Mar 27 2014
In Water Shock, I wrote the following in the Afterword: Researching the historical data for this book has deepened my understanding of how temporary are the changes to our ecosystem made by human endeavors, from the Hohokam in the Valley of the Sun (Phoenix, Arizona) thousands of years ago to the Central Valley in California in the twentieth century.
In the span of just fifty years in the area west of the one-hundredth meridian, government, politicians, and private industry altered the ecosystem in the West. But in future centuries, the land will likely return to the equilibrium of the past, driven by none other than—water.
The word “temporary” can be seconds, years, or centuries depending upon the agenda of the person or entity using it. California’s current drought is, in the minds of many, a temporary environmental inconvenience. Could it last ten years? Twenty years? Is that still considered temporary?
The United States Fish and Wildlife Service is trucking salmon fingerlings, due to the drought, to help them return to the sea via the Sacramento River. Dams erected a little more than fifty years ago are the biggest impediment to the fingerlings being able to return to the sea to grow up and then come back to spawn in the upper reaches of the Sierra drainage rivers.
Years ago our home was in Soap Lake, Washington, across the street from a Bureau of Reclamation scientist whose sole job it was to measure the temperature of the water behind Grand Coulee Dam near Ephrata, Washington. The reason? To assure the salmon climbing the fish ladders at Grand Coulee would survive in the still water behind the dam. He would go out in his little boat with a thermometer on a string and measure the water at various depths. It was, and likely still is, a serious business. In that part of the State of Washington summer temperatures can rise to triple digits. Before the dams were built, the salmon roamed freely, spawning in the tributaries to the Columbia River, and hatching there. And then they returned to the ocean to grow to adult fish. An entire Native American population’s diet was rich in salmon.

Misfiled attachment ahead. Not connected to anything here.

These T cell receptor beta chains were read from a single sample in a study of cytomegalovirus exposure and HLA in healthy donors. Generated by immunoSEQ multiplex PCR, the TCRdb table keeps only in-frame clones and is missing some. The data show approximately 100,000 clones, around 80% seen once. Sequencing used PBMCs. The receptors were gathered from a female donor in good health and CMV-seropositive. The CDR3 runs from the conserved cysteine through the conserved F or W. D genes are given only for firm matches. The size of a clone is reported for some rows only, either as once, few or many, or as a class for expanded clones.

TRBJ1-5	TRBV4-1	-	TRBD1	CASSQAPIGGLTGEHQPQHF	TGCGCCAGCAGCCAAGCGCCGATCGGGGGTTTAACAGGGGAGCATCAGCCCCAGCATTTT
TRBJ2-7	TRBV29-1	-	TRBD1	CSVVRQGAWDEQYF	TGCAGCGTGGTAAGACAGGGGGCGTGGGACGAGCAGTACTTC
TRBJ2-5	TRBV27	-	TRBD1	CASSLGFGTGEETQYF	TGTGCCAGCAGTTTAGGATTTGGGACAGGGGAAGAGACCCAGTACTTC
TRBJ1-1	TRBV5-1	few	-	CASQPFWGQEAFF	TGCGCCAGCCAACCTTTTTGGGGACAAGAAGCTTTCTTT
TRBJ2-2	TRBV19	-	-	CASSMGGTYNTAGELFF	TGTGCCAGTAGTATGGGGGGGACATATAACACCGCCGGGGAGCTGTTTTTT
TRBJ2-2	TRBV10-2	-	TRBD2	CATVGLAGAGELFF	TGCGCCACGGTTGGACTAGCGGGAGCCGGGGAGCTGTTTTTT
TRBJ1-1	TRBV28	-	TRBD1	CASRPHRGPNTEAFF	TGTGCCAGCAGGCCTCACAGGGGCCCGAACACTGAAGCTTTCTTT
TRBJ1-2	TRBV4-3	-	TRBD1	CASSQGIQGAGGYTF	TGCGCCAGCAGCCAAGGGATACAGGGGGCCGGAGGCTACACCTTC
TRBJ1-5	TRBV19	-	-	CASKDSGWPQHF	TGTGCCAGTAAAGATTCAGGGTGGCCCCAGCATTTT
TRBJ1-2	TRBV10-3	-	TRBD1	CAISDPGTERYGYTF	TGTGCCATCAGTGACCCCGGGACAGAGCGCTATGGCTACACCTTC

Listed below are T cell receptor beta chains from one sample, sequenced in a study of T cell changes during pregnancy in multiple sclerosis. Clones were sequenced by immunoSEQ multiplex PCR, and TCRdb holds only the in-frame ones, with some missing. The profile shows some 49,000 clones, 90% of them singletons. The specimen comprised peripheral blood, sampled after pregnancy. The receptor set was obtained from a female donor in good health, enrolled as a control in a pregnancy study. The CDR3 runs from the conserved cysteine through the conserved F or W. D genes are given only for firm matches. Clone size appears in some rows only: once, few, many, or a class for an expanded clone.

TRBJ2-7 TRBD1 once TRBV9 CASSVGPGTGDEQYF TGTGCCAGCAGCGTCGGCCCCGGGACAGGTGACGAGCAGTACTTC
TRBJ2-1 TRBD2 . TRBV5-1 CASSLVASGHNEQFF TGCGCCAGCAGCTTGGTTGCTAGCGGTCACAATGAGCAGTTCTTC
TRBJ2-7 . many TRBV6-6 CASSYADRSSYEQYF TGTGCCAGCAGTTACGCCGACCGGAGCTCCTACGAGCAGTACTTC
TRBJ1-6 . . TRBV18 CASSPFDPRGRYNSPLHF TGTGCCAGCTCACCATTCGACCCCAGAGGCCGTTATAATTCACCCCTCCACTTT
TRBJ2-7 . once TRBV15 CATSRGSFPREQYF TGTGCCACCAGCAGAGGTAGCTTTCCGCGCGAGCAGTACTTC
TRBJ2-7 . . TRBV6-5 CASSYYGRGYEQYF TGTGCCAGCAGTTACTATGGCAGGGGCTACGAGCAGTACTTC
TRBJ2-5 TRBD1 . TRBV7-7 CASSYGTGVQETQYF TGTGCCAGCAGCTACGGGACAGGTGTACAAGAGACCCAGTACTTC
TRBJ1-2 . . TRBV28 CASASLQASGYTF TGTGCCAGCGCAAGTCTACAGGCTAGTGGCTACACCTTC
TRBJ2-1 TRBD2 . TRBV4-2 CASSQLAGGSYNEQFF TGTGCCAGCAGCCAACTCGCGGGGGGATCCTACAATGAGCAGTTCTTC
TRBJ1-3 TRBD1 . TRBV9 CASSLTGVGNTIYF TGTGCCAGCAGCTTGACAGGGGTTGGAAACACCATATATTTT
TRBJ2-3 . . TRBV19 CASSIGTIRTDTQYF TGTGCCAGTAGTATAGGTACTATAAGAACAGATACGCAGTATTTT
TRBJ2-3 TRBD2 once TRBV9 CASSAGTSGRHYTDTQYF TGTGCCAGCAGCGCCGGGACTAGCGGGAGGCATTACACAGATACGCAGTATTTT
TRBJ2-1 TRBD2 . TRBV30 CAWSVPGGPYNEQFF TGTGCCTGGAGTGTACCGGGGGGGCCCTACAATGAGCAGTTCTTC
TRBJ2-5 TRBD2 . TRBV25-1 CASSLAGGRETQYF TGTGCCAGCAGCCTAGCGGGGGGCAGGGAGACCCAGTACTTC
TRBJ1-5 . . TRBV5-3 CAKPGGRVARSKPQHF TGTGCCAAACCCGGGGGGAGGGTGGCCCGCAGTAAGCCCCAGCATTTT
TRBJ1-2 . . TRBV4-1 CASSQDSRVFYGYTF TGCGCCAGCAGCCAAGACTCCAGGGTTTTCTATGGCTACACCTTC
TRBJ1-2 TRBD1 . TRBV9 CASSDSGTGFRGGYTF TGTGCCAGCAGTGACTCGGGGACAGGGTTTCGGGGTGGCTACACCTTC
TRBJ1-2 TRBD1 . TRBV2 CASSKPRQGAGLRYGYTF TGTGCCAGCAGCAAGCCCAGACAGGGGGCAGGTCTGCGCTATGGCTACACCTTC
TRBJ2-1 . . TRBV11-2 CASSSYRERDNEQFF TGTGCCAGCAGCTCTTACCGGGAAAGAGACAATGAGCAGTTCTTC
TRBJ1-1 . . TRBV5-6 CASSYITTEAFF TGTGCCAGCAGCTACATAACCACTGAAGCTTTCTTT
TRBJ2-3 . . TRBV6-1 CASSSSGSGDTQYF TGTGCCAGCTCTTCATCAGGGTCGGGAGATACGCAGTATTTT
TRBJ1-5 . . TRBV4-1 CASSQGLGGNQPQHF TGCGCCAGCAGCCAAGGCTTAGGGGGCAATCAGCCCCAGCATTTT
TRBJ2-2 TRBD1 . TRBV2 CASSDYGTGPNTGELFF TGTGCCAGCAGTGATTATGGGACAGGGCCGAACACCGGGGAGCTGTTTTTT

In the early 19th century, when Lewis and Clark were camped at the mouth of the Columbia River, before they headed east to begin the long trek back, their diaries note they became very tired of eating the salmon, but it was available. Then along came the Bureau of Reclamation in the early 20th century to place dams on rivers all around the West to provide irrigation water and power. In the span of fifty to one hundred years the ecology of the West has been changed with unintended consequences. Granted, on the plus side the power produced, among other factors may have helped the US win World War II. But the downside is yet to come full circle as the dams succumb to the millions of tons of silt behind them.
Back to the Sierra salmon fingerlings. Just how long can a society afford the cost of trucking them around the dams? A year, ten years or more? It’s a temporary solution. Do we take out the dams, as some suggest? And what does this have to do with “The Day Southern California Went Dry”? A lot. That Sierra water the fingerlings hatched in is part of San Diego’s water supply. Today we are trucking fingerlings, tomorrow we may be trucking water to alleviate the thirst of San Diegans….unless we quit applying band aids and get serious about indirect and direct potable recycling systems for San Diego.